Understaffed? Virtual assistants may offer the help you need
Michelle K. Massie
Harris has an assistant who always seems to be there for her--even
though they're not based in the same city or even in the same
state. Harris, a Chicago television producer and promoter, last
year hired Vonetta Booker-Brown, a "virtual assistant"
based in Bridgeport, Conn., to answer her phones and handle other
office-type duties. Now, says Harris, "I can concentrate
on running my business without getting overwhelmed by administrative
assistants, or VAs, are typically home-based, self-employed workers
who handle everything from travel arrangements to bookkeeping.
The twist is that they aren't physically located in the same place
as their employers. Typically, they are hundreds, if not thousands,
of miles away, and they stay in touch with their bosses by phone,
e-mail and fax. The market for VAs has grown large enough in recent
years that today there are several trade groups that represent
workers in the field, including the Virtual Assistants Association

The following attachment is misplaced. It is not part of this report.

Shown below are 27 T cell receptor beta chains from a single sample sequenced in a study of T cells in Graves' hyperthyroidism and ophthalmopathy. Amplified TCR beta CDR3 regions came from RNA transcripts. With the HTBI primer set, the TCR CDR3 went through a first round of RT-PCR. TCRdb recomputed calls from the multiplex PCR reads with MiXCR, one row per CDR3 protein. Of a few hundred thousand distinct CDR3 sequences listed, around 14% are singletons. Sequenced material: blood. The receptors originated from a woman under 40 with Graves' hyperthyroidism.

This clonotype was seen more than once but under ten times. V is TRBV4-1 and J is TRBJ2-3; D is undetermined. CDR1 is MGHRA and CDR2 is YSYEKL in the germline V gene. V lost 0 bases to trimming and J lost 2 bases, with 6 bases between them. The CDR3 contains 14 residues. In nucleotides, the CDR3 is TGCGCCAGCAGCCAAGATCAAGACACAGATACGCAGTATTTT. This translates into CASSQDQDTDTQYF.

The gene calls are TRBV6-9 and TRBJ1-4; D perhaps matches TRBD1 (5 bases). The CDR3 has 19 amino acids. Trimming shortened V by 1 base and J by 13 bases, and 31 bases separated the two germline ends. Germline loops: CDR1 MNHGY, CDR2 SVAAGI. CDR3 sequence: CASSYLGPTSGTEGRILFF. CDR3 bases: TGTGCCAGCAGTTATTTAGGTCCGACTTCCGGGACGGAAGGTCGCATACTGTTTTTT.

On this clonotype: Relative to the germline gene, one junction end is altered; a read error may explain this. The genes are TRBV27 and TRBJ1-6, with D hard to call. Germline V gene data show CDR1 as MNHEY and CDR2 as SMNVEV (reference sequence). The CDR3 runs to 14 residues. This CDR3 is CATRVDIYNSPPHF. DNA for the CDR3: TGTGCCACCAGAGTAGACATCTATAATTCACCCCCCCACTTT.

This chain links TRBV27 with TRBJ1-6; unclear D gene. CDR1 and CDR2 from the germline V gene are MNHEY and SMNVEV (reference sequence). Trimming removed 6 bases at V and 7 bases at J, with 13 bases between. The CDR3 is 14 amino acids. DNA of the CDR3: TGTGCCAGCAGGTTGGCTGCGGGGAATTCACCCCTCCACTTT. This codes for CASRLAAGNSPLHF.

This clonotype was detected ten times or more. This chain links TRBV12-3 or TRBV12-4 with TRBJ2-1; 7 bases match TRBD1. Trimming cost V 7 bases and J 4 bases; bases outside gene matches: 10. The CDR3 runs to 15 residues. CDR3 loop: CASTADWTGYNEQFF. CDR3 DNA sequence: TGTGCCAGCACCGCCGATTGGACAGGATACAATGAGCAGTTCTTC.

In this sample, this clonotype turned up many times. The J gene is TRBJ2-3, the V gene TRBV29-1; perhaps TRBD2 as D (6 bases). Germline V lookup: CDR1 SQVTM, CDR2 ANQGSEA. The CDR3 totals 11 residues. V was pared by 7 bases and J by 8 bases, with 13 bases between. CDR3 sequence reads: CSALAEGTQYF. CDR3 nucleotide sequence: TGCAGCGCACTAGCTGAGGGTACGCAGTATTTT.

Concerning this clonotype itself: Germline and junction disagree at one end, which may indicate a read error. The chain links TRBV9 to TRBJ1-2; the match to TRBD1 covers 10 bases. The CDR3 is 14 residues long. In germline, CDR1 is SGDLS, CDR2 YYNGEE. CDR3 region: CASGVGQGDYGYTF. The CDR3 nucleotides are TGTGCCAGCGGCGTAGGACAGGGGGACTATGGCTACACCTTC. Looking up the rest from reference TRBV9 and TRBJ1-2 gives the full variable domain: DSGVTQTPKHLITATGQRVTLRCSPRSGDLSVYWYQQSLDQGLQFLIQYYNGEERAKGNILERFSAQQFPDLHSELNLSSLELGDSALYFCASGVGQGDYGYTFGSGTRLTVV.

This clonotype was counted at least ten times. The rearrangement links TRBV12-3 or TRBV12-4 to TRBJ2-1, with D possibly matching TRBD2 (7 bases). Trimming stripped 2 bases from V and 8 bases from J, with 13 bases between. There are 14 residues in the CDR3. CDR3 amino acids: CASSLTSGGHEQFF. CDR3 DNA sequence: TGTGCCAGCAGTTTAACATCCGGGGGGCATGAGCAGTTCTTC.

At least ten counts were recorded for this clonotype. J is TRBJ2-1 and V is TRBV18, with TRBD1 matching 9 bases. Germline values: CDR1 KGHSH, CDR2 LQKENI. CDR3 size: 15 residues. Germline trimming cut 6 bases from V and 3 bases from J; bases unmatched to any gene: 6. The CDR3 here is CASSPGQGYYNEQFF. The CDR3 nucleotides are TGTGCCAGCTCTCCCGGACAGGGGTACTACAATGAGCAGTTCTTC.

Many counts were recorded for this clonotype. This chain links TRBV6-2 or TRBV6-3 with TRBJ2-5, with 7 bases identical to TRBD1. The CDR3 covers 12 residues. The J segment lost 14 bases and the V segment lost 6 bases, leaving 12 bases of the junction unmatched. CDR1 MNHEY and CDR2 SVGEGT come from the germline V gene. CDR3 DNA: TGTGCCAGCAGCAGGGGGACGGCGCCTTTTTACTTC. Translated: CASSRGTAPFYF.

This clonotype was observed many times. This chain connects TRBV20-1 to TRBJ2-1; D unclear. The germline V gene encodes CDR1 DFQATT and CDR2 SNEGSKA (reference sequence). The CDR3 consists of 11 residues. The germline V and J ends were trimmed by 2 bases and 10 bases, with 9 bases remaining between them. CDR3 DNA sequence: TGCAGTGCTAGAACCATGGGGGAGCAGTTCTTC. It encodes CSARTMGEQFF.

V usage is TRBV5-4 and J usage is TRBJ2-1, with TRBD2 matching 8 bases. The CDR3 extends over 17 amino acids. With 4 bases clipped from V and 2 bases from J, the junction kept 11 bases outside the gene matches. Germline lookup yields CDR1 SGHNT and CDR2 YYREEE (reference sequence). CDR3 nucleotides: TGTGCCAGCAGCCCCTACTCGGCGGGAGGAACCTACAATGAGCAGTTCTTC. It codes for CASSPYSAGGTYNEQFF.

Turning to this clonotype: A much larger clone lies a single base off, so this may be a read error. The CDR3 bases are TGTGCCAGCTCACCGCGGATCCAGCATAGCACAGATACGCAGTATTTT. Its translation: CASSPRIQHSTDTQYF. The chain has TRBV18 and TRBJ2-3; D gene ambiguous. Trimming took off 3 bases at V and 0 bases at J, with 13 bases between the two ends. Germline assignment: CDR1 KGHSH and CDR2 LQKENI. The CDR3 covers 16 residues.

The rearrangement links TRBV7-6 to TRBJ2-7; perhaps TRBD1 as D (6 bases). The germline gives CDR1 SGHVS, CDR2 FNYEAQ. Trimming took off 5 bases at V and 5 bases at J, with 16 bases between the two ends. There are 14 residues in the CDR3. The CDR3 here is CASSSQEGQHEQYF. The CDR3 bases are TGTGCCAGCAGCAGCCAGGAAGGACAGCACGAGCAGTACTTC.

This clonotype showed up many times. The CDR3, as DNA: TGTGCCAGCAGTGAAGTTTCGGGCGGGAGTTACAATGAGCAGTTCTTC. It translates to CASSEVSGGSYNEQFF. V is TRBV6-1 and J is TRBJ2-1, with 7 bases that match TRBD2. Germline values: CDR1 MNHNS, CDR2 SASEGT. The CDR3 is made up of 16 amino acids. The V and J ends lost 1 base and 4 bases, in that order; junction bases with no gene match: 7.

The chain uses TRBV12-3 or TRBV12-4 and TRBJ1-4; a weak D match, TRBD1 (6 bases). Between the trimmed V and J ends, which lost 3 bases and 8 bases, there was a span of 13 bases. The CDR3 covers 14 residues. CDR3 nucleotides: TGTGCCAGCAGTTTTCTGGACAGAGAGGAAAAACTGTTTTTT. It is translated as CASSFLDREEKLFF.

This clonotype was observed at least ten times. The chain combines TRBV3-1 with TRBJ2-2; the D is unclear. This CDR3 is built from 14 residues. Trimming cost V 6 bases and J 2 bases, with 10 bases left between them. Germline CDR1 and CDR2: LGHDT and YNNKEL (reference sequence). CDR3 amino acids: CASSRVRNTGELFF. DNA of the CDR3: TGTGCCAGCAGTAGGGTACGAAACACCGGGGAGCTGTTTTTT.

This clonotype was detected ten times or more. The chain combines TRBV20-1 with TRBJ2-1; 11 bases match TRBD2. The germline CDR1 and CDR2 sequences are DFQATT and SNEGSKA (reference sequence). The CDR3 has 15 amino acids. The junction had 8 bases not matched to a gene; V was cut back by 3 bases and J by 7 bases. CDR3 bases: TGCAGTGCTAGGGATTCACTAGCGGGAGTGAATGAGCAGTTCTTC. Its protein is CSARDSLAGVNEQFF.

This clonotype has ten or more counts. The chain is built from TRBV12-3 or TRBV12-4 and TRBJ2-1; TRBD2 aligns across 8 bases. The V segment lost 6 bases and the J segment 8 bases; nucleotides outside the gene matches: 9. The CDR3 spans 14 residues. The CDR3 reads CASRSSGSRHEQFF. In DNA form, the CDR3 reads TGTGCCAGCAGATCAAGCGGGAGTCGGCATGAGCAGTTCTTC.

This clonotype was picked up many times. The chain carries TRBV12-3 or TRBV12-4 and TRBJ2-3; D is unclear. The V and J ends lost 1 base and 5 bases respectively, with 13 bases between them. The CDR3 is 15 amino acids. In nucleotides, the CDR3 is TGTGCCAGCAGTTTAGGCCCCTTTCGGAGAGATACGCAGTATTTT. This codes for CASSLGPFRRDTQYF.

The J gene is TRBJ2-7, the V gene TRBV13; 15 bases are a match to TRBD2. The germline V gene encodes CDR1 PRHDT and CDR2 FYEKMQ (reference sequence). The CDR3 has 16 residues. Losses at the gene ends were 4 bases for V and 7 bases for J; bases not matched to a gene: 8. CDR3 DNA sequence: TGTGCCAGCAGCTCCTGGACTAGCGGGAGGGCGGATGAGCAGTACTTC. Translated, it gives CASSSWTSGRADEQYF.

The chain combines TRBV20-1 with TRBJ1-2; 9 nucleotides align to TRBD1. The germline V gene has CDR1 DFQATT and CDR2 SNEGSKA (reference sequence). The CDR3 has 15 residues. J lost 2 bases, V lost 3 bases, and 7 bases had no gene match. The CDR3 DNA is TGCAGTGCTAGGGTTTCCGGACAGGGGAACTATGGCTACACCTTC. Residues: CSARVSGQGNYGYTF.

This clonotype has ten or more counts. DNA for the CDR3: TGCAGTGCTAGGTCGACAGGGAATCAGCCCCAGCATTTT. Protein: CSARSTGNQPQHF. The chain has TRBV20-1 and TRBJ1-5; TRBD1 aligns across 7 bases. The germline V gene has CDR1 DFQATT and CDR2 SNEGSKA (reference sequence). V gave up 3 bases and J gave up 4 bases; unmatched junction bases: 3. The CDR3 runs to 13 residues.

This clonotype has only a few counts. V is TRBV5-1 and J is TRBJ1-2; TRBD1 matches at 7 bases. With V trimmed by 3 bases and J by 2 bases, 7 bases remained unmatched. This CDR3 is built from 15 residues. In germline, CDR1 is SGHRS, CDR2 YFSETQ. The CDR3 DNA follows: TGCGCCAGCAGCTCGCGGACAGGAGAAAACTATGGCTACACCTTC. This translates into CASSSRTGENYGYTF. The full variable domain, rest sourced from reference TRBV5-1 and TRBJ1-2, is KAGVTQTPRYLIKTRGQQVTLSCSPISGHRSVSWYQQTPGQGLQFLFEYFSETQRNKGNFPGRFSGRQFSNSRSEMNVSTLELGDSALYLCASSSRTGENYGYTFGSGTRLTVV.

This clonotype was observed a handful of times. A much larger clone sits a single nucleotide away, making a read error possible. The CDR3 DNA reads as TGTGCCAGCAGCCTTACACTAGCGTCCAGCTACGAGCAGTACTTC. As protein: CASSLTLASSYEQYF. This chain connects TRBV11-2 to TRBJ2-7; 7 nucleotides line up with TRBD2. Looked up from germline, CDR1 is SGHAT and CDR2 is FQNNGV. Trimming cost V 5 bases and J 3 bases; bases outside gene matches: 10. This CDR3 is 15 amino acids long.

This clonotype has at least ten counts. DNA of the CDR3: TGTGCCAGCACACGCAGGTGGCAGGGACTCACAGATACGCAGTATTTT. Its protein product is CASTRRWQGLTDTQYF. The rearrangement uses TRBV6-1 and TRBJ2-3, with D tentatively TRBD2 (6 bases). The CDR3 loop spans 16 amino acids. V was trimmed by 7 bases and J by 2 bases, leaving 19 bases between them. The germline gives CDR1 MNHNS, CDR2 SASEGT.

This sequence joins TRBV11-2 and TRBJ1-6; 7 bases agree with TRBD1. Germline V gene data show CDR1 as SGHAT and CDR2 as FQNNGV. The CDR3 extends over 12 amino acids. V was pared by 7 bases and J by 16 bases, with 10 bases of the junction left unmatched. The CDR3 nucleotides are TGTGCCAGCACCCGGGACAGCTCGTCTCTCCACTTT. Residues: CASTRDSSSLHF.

and the International Virtual Assistants Association.
can use a VA, from a corporation to a small-business owner,"
says Rebecca Trelfa, a virtual assistant who entered the field
through AssistU.com, an online VA training, certifying and networking
group that was founded in 1997.
assistants] are an excellent choice for someone who does not need
the physical presence of an assistant to run errands or do on-site
assistants usually have to pay for their own benefits and expenses.
Clients typically hire them on either a project or a retainer
basis and sometimes take on more than one at a time. Hourly rates
for VAs usually start at $30. However, the compensation rate may
vary, depending on skills and services.
a VA can make a small company seem larger or help a self-employed
person appear to have a staff. Says Trelfa: "I used to have
a dedicated phone line for one of my clients in my home office
and would answer it as if I were just at another one of my client's
have also become something of a status symbol. Says Booker-Brown,
who operates a virtual-assistance business called Right Hand Concepts:
"When a client's customers see that they have an assistant,
it lends a certain legitimacy to their business in the minds of